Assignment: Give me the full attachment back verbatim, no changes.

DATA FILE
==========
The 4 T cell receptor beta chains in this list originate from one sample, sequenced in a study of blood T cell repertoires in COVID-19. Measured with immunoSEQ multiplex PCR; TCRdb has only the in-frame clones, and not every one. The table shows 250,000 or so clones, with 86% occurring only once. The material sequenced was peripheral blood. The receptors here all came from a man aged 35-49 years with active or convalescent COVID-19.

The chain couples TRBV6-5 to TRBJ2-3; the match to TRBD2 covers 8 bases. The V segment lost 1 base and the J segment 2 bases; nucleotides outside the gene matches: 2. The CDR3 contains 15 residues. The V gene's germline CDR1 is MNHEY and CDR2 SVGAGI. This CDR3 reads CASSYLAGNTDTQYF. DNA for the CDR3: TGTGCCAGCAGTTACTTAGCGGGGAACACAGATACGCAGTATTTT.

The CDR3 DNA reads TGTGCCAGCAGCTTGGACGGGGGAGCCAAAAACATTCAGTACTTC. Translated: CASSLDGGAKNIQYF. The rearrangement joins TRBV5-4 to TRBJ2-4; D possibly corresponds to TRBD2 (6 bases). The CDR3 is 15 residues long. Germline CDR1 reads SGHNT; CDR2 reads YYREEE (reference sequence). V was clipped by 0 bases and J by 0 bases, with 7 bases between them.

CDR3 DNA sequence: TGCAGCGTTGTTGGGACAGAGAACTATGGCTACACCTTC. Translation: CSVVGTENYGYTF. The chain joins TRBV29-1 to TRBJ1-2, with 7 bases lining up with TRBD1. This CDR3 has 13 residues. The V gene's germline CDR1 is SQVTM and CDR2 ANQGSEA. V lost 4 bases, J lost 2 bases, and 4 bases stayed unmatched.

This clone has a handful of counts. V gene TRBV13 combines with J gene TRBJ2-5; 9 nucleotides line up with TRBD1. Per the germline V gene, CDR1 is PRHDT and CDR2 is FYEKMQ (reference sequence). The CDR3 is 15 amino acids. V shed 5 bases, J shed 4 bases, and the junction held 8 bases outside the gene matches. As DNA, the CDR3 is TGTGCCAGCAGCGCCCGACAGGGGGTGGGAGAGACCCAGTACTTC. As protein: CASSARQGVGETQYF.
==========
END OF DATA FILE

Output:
The 4 T cell receptor beta chains in this list originate from one sample, sequenced in a study of blood T cell repertoires in COVID-19. Measured with immunoSEQ multiplex PCR; TCRdb has only the in-frame clones, and not every one. The table shows 250,000 or so clones, with 86% occurring only once. The material sequenced was peripheral blood. The receptors here all came from a man aged 35-49 years with active or convalescent COVID-19.

The chain couples TRBV6-5 to TRBJ2-3; the match to TRBD2 covers 8 bases. The V segment lost 1 base and the J segment 2 bases; nucleotides outside the gene matches: 2. The CDR3 contains 15 residues. The V gene's germline CDR1 is MNHEY and CDR2 SVGAGI. This CDR3 reads CASSYLAGNTDTQYF. DNA for the CDR3: TGTGCCAGCAGTTACTTAGCGGGGAACACAGATACGCAGTATTTT.

The CDR3 DNA reads TGTGCCAGCAGCTTGGACGGGGGAGCCAAAAACATTCAGTACTTC. Translated: CASSLDGGAKNIQYF. The rearrangement joins TRBV5-4 to TRBJ2-4; D possibly corresponds to TRBD2 (6 bases). The CDR3 is 15 residues long. Germline CDR1 reads SGHNT; CDR2 reads YYREEE (reference sequence). V was clipped by 0 bases and J by 0 bases, with 7 bases between them.

CDR3 DNA sequence: TGCAGCGTTGTTGGGACAGAGAACTATGGCTACACCTTC. Translation: CSVVGTENYGYTF. The chain joins TRBV29-1 to TRBJ1-2, with 7 bases lining up with TRBD1. This CDR3 has 13 residues. The V gene's germline CDR1 is SQVTM and CDR2 ANQGSEA. V lost 4 bases, J lost 2 bases, and 4 bases stayed unmatched.

This clone has a handful of counts. V gene TRBV13 combines with J gene TRBJ2-5; 9 nucleotides line up with TRBD1. Per the germline V gene, CDR1 is PRHDT and CDR2 is FYEKMQ (reference sequence). The CDR3 is 15 amino acids. V shed 5 bases, J shed 4 bases, and the junction held 8 bases outside the gene matches. As DNA, the CDR3 is TGTGCCAGCAGCGCCCGACAGGGGGTGGGAGAGACCCAGTACTTC. As protein: CASSARQGVGETQYF.